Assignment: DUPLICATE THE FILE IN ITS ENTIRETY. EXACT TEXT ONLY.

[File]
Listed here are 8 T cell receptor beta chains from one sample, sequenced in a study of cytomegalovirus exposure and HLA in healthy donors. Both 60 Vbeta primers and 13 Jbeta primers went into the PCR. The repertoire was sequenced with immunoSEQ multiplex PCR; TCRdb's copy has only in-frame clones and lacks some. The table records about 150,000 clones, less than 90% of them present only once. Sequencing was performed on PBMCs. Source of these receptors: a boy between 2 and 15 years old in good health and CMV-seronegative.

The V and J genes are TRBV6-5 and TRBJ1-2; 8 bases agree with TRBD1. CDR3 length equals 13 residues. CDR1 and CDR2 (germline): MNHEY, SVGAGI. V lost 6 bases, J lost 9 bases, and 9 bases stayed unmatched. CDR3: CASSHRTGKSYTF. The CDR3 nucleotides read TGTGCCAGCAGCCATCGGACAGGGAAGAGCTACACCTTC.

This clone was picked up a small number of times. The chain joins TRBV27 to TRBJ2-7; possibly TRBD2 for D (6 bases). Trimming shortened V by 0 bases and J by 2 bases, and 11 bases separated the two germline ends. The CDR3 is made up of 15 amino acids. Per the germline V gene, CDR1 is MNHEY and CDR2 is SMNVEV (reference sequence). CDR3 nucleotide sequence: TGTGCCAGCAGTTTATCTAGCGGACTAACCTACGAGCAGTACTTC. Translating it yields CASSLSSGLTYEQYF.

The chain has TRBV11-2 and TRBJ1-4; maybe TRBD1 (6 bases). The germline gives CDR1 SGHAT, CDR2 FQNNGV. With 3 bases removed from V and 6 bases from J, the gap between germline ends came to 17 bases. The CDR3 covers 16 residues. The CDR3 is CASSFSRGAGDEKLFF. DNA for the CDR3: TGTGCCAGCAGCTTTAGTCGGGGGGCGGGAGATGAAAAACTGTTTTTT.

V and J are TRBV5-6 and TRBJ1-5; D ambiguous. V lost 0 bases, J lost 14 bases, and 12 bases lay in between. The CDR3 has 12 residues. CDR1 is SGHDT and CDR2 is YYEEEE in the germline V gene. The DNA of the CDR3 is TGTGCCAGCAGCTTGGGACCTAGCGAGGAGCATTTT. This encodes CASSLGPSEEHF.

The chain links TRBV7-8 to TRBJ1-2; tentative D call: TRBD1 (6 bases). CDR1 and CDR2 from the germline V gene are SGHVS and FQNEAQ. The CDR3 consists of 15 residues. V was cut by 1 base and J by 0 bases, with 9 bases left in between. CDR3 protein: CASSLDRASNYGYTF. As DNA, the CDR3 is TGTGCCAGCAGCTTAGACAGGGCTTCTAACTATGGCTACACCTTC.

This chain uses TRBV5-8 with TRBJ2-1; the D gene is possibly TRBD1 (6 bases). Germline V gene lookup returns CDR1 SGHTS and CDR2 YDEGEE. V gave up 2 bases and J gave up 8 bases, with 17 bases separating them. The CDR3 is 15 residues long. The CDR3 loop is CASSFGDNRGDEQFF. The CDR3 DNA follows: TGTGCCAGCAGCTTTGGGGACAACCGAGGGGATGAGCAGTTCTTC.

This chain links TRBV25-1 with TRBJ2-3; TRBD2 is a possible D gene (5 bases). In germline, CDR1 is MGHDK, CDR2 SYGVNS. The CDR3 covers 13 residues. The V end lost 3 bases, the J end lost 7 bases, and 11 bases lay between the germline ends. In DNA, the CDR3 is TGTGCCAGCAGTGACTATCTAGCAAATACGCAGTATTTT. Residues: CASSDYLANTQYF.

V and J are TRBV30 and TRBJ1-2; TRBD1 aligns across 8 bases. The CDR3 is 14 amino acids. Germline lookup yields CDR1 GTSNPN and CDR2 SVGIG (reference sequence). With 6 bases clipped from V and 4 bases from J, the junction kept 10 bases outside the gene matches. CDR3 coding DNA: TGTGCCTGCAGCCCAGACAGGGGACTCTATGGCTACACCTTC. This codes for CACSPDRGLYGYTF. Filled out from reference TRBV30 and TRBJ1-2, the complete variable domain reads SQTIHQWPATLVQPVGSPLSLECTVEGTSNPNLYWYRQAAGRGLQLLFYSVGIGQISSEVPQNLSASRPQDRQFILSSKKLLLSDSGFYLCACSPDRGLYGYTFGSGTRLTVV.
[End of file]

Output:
Listed here are 8 T cell receptor beta chains from one sample, sequenced in a study of cytomegalovirus exposure and HLA in healthy donors. Both 60 Vbeta primers and 13 Jbeta primers went into the PCR. The repertoire was sequenced with immunoSEQ multiplex PCR; TCRdb's copy has only in-frame clones and lacks some. The table records about 150,000 clones, less than 90% of them present only once. Sequencing was performed on PBMCs. Source of these receptors: a boy between 2 and 15 years old in good health and CMV-seronegative.

The V and J genes are TRBV6-5 and TRBJ1-2; 8 bases agree with TRBD1. CDR3 length equals 13 residues. CDR1 and CDR2 (germline): MNHEY, SVGAGI. V lost 6 bases, J lost 9 bases, and 9 bases stayed unmatched. CDR3: CASSHRTGKSYTF. The CDR3 nucleotides read TGTGCCAGCAGCCATCGGACAGGGAAGAGCTACACCTTC.

This clone was picked up a small number of times. The chain joins TRBV27 to TRBJ2-7; possibly TRBD2 for D (6 bases). Trimming shortened V by 0 bases and J by 2 bases, and 11 bases separated the two germline ends. The CDR3 is made up of 15 amino acids. Per the germline V gene, CDR1 is MNHEY and CDR2 is SMNVEV (reference sequence). CDR3 nucleotide sequence: TGTGCCAGCAGTTTATCTAGCGGACTAACCTACGAGCAGTACTTC. Translating it yields CASSLSSGLTYEQYF.

The chain has TRBV11-2 and TRBJ1-4; maybe TRBD1 (6 bases). The germline gives CDR1 SGHAT, CDR2 FQNNGV. With 3 bases removed from V and 6 bases from J, the gap between germline ends came to 17 bases. The CDR3 covers 16 residues. The CDR3 is CASSFSRGAGDEKLFF. DNA for the CDR3: TGTGCCAGCAGCTTTAGTCGGGGGGCGGGAGATGAAAAACTGTTTTTT.

V and J are TRBV5-6 and TRBJ1-5; D ambiguous. V lost 0 bases, J lost 14 bases, and 12 bases lay in between. The CDR3 has 12 residues. CDR1 is SGHDT and CDR2 is YYEEEE in the germline V gene. The DNA of the CDR3 is TGTGCCAGCAGCTTGGGACCTAGCGAGGAGCATTTT. This encodes CASSLGPSEEHF.

The chain links TRBV7-8 to TRBJ1-2; tentative D call: TRBD1 (6 bases). CDR1 and CDR2 from the germline V gene are SGHVS and FQNEAQ. The CDR3 consists of 15 residues. V was cut by 1 base and J by 0 bases, with 9 bases left in between. CDR3 protein: CASSLDRASNYGYTF. As DNA, the CDR3 is TGTGCCAGCAGCTTAGACAGGGCTTCTAACTATGGCTACACCTTC.

This chain uses TRBV5-8 with TRBJ2-1; the D gene is possibly TRBD1 (6 bases). Germline V gene lookup returns CDR1 SGHTS and CDR2 YDEGEE. V gave up 2 bases and J gave up 8 bases, with 17 bases separating them. The CDR3 is 15 residues long. The CDR3 loop is CASSFGDNRGDEQFF. The CDR3 DNA follows: TGTGCCAGCAGCTTTGGGGACAACCGAGGGGATGAGCAGTTCTTC.

This chain links TRBV25-1 with TRBJ2-3; TRBD2 is a possible D gene (5 bases). In germline, CDR1 is MGHDK, CDR2 SYGVNS. The CDR3 covers 13 residues. The V end lost 3 bases, the J end lost 7 bases, and 11 bases lay between the germline ends. In DNA, the CDR3 is TGTGCCAGCAGTGACTATCTAGCAAATACGCAGTATTTT. Residues: CASSDYLANTQYF.

V and J are TRBV30 and TRBJ1-2; TRBD1 aligns across 8 bases. The CDR3 is 14 amino acids. Germline lookup yields CDR1 GTSNPN and CDR2 SVGIG (reference sequence). With 6 bases clipped from V and 4 bases from J, the junction kept 10 bases outside the gene matches. CDR3 coding DNA: TGTGCCTGCAGCCCAGACAGGGGACTCTATGGCTACACCTTC. This codes for CACSPDRGLYGYTF. Filled out from reference TRBV30 and TRBJ1-2, the complete variable domain reads SQTIHQWPATLVQPVGSPLSLECTVEGTSNPNLYWYRQAAGRGLQLLFYSVGIGQISSEVPQNLSASRPQDRQFILSSKKLLLSDSGFYLCACSPDRGLYGYTFGSGTRLTVV.